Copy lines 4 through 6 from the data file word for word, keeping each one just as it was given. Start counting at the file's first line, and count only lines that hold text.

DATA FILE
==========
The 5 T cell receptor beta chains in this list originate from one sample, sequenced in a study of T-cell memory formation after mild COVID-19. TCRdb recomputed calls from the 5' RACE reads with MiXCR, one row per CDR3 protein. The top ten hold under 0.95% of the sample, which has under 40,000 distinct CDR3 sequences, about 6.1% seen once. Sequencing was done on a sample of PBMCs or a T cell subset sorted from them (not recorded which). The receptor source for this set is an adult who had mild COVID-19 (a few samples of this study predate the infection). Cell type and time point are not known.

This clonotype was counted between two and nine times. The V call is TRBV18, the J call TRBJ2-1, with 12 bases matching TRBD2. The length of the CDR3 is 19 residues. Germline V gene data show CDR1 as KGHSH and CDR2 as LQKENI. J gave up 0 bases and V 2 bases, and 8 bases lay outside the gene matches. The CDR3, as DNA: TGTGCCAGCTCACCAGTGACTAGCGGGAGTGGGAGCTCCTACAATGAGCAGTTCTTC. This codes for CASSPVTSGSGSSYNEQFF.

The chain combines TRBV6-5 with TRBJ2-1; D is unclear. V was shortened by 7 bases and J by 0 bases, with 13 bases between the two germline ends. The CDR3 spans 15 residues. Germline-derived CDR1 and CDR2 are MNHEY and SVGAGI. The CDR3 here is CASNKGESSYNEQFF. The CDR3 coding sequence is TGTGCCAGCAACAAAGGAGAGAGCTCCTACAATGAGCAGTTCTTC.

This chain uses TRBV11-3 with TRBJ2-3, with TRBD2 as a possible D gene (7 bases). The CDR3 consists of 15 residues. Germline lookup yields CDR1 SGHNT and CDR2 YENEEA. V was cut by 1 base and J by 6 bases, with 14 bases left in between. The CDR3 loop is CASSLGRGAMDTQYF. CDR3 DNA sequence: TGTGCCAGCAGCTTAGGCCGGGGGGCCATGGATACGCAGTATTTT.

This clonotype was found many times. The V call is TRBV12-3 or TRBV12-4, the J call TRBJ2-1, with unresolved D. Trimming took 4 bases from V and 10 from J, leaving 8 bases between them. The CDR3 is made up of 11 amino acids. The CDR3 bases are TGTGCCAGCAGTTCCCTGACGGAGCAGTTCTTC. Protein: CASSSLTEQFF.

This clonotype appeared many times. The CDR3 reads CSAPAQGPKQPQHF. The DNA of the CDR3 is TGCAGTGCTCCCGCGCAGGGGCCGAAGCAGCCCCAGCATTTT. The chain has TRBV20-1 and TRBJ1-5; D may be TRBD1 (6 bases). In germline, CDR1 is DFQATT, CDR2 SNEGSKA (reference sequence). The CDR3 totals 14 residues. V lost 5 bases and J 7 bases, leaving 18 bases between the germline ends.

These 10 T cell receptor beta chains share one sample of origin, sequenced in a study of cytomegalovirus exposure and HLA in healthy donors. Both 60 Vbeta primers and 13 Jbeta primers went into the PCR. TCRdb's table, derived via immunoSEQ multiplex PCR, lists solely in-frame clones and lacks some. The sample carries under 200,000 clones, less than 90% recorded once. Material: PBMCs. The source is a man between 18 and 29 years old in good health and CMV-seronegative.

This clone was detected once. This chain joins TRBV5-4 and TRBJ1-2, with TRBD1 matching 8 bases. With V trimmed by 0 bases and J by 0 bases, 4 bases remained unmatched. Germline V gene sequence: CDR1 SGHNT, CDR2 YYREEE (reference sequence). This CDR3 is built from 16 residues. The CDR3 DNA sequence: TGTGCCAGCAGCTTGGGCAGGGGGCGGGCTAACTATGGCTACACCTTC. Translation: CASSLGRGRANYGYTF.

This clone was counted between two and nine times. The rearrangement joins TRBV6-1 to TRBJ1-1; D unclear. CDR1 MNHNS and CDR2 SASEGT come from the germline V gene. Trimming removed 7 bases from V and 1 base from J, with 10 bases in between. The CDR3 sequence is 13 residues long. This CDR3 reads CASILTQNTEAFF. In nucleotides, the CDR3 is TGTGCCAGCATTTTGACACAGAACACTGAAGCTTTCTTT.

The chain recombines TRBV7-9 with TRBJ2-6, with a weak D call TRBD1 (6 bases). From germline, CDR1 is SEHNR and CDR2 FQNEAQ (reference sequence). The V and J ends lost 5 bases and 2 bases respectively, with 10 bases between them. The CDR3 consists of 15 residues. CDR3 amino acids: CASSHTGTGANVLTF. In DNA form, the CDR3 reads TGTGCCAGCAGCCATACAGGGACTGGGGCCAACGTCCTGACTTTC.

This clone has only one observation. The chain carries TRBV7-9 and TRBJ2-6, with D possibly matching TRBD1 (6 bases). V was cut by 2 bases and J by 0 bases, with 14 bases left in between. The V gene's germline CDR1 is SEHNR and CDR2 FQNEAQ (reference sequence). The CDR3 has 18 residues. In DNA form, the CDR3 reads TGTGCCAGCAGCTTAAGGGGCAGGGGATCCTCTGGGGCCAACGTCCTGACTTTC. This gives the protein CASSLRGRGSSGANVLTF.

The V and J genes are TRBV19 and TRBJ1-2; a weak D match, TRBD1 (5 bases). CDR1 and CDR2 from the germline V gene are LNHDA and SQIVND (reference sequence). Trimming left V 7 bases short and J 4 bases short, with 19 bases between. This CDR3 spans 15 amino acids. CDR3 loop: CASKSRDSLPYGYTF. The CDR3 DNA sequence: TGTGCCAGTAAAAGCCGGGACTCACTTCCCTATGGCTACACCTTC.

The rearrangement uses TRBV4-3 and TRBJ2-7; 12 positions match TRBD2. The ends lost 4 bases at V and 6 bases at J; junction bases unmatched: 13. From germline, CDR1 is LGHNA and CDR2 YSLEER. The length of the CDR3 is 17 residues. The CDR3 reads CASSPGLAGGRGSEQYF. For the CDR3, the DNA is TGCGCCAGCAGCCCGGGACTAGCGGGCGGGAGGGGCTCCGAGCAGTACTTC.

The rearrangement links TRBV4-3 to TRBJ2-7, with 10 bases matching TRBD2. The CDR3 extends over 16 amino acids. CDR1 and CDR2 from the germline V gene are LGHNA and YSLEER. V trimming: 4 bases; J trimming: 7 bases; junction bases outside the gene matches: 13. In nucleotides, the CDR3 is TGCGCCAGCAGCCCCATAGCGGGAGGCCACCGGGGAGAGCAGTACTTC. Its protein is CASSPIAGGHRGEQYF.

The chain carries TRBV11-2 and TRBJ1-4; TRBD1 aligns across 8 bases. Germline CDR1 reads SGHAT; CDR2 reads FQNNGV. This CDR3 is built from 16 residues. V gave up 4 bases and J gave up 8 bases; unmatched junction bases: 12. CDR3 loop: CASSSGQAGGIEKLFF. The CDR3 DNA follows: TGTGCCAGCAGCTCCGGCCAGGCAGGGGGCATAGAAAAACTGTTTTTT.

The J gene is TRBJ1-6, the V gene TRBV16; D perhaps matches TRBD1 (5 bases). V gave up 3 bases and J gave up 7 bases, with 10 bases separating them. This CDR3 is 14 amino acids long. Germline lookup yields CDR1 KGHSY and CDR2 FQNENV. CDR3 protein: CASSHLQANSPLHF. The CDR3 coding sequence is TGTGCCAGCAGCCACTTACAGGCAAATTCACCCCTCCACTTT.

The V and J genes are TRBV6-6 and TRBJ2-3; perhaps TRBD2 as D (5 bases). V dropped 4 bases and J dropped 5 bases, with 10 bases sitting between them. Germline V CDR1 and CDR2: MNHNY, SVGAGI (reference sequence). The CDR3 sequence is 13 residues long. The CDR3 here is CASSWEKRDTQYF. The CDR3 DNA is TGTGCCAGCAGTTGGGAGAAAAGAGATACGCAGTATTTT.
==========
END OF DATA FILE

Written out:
This chain uses TRBV11-3 with TRBJ2-3, with TRBD2 as a possible D gene (7 bases). The CDR3 consists of 15 residues. Germline lookup yields CDR1 SGHNT and CDR2 YENEEA. V was cut by 1 base and J by 6 bases, with 14 bases left in between. The CDR3 loop is CASSLGRGAMDTQYF. CDR3 DNA sequence: TGTGCCAGCAGCTTAGGCCGGGGGGCCATGGATACGCAGTATTTT.

This clonotype was found many times. The V call is TRBV12-3 or TRBV12-4, the J call TRBJ2-1, with unresolved D. Trimming took 4 bases from V and 10 from J, leaving 8 bases between them. The CDR3 is made up of 11 amino acids. The CDR3 bases are TGTGCCAGCAGTTCCCTGACGGAGCAGTTCTTC. Protein: CASSSLTEQFF.

This clonotype appeared many times. The CDR3 reads CSAPAQGPKQPQHF. The DNA of the CDR3 is TGCAGTGCTCCCGCGCAGGGGCCGAAGCAGCCCCAGCATTTT. The chain has TRBV20-1 and TRBJ1-5; D may be TRBD1 (6 bases). In germline, CDR1 is DFQATT, CDR2 SNEGSKA (reference sequence). The CDR3 totals 14 residues. V lost 5 bases and J 7 bases, leaving 18 bases between the germline ends.